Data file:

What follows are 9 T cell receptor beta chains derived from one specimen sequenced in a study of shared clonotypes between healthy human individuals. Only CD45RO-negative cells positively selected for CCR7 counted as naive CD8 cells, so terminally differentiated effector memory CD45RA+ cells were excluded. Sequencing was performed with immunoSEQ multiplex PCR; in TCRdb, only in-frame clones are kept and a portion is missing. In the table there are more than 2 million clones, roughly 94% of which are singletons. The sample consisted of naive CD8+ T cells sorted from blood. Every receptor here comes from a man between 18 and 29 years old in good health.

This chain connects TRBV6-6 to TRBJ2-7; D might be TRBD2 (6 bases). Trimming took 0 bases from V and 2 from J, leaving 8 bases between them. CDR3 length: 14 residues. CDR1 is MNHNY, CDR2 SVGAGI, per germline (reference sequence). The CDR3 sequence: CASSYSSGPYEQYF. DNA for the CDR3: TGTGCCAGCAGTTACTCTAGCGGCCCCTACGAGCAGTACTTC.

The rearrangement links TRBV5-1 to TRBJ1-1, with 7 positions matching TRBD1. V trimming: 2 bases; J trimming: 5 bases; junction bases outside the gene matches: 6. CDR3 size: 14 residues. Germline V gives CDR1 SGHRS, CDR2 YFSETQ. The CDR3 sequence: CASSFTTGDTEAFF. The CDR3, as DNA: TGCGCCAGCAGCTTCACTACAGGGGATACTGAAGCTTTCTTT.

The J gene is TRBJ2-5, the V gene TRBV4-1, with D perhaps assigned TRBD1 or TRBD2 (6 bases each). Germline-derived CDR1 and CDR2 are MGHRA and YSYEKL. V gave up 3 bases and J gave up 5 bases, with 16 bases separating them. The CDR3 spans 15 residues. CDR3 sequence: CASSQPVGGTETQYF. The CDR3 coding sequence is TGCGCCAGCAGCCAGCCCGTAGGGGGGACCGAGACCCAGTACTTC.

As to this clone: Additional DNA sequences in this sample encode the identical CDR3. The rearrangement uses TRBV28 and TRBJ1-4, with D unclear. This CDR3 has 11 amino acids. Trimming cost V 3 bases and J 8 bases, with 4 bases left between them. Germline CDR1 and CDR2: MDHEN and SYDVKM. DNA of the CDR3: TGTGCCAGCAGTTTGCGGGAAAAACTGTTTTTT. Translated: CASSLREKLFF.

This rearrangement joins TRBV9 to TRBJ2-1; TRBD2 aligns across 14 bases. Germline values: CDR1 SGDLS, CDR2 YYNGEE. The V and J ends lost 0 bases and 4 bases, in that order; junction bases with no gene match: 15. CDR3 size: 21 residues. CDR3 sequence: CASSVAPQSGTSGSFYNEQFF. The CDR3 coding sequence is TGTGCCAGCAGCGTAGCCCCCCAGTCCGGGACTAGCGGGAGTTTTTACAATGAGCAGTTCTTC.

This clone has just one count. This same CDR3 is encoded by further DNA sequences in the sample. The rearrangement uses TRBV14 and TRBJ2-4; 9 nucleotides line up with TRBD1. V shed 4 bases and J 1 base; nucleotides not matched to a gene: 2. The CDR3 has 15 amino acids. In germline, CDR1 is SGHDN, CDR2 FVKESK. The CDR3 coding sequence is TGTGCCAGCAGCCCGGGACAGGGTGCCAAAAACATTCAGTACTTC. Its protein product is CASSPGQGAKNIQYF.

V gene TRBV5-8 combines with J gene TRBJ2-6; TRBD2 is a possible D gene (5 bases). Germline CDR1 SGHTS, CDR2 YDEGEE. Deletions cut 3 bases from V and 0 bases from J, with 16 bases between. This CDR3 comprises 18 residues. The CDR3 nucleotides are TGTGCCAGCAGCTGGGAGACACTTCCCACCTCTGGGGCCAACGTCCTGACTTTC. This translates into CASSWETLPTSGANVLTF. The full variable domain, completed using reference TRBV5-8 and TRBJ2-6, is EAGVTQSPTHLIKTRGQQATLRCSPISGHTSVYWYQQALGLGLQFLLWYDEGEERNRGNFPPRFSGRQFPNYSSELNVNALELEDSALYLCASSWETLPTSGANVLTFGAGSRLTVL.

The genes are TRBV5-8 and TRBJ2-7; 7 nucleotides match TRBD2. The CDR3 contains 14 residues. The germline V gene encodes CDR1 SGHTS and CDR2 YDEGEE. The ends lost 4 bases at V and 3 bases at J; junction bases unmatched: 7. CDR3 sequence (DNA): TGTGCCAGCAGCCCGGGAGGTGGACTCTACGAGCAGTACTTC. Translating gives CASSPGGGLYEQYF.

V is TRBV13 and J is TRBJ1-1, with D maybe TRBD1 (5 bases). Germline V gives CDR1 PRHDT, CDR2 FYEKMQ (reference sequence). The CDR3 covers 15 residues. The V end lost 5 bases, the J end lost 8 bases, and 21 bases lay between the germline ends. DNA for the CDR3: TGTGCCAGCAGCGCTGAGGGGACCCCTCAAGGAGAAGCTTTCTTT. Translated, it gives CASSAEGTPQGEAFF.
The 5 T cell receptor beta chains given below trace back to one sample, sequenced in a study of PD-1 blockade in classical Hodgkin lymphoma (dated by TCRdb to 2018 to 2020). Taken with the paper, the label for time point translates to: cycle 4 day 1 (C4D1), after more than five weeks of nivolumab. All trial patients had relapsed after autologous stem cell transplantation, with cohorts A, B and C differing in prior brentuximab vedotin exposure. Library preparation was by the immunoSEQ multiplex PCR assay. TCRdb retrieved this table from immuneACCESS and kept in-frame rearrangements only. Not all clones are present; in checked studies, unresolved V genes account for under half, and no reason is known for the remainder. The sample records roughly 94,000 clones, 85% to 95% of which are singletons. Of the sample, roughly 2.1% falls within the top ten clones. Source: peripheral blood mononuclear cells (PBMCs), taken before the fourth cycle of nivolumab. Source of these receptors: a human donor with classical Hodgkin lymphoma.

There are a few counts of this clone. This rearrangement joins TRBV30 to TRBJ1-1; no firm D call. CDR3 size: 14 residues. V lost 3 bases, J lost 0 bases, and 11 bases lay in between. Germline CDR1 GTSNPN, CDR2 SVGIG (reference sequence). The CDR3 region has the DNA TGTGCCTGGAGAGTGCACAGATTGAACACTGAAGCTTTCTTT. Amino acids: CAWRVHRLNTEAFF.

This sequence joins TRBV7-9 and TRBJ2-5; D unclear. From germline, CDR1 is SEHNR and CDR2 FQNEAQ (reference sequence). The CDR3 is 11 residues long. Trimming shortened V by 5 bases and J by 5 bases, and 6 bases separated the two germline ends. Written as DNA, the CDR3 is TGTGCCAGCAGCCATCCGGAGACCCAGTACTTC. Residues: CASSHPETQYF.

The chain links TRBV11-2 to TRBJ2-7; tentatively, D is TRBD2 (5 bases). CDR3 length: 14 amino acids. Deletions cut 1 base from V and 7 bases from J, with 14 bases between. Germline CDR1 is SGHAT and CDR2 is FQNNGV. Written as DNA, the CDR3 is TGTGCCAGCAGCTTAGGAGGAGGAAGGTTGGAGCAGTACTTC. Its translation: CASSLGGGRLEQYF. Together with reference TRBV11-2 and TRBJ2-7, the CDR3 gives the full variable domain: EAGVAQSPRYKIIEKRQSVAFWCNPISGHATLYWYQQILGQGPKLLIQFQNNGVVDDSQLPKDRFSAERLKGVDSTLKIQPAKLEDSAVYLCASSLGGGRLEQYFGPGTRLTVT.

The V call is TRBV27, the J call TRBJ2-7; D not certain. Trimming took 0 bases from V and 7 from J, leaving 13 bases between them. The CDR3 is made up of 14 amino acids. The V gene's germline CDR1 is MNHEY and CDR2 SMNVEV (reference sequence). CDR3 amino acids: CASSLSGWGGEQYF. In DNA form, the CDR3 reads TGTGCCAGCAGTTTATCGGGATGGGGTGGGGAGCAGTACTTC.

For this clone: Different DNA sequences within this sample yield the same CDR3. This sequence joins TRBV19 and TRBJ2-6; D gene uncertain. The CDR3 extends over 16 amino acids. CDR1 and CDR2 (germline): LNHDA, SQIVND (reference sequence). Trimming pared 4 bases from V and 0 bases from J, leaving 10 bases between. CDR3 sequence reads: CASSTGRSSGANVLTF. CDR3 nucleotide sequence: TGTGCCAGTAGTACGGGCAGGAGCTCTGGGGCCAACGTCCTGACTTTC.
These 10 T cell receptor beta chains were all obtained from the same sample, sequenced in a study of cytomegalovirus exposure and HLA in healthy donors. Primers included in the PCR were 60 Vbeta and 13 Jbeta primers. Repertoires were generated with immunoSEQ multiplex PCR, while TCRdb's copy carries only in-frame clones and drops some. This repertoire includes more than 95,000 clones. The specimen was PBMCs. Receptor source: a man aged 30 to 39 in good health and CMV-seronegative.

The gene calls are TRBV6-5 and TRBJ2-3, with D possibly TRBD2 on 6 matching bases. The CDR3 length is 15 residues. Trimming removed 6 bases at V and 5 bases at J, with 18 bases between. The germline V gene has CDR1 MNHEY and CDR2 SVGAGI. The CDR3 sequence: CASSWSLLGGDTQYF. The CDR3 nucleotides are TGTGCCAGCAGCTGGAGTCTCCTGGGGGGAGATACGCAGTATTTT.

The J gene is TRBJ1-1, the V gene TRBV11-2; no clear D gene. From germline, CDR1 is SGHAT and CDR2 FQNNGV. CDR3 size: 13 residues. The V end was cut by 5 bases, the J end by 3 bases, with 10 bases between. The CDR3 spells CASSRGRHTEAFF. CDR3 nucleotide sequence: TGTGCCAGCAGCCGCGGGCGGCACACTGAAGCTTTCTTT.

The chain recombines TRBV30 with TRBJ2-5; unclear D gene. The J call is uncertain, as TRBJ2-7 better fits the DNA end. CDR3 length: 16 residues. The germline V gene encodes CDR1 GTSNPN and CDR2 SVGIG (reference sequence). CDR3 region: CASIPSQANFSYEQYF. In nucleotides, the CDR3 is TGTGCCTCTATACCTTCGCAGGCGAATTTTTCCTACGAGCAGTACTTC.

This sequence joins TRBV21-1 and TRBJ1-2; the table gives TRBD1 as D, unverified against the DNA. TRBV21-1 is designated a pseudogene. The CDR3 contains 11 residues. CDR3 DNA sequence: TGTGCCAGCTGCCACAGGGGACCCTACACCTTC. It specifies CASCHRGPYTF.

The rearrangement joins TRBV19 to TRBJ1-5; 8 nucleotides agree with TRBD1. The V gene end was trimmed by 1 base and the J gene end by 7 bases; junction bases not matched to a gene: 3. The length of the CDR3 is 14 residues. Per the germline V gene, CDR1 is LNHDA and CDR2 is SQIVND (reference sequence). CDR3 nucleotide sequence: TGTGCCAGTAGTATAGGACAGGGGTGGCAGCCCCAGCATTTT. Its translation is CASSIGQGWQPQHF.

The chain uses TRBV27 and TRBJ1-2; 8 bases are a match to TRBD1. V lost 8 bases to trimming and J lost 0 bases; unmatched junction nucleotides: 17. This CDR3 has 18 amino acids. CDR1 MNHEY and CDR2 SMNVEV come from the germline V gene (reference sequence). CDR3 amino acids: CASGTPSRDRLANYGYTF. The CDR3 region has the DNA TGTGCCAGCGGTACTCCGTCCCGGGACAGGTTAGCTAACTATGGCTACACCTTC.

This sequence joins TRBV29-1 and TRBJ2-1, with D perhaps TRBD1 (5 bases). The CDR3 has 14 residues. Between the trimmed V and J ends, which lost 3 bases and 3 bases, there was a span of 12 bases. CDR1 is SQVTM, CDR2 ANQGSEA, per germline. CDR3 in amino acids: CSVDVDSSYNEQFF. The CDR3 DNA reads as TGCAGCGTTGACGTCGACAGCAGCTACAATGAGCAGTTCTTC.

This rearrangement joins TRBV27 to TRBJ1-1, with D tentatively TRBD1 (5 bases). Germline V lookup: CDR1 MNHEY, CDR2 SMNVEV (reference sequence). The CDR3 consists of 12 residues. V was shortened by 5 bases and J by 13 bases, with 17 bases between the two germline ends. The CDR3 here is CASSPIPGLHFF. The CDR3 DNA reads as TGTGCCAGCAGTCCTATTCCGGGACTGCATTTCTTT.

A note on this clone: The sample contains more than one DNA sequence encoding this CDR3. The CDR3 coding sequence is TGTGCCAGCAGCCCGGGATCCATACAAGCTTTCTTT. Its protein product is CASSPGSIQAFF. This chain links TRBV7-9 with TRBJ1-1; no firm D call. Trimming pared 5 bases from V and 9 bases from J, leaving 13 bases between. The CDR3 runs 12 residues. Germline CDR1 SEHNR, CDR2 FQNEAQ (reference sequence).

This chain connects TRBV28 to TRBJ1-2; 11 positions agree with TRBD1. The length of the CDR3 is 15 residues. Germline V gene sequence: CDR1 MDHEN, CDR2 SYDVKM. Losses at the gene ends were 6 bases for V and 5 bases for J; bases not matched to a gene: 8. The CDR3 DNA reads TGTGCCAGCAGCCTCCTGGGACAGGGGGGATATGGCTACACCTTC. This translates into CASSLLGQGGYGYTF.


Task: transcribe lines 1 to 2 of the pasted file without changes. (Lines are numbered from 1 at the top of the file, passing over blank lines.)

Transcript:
What follows are 9 T cell receptor beta chains derived from one specimen sequenced in a study of shared clonotypes between healthy human individuals. Only CD45RO-negative cells positively selected for CCR7 counted as naive CD8 cells, so terminally differentiated effector memory CD45RA+ cells were excluded. Sequencing was performed with immunoSEQ multiplex PCR; in TCRdb, only in-frame clones are kept and a portion is missing. In the table there are more than 2 million clones, roughly 94% of which are singletons. The sample consisted of naive CD8+ T cells sorted from blood. Every receptor here comes from a man between 18 and 29 years old in good health.

This chain connects TRBV6-6 to TRBJ2-7; D might be TRBD2 (6 bases). Trimming took 0 bases from V and 2 from J, leaving 8 bases between them. CDR3 length: 14 residues. CDR1 is MNHNY, CDR2 SVGAGI, per germline (reference sequence). The CDR3 sequence: CASSYSSGPYEQYF. DNA for the CDR3: TGTGCCAGCAGTTACTCTAGCGGCCCCTACGAGCAGTACTTC.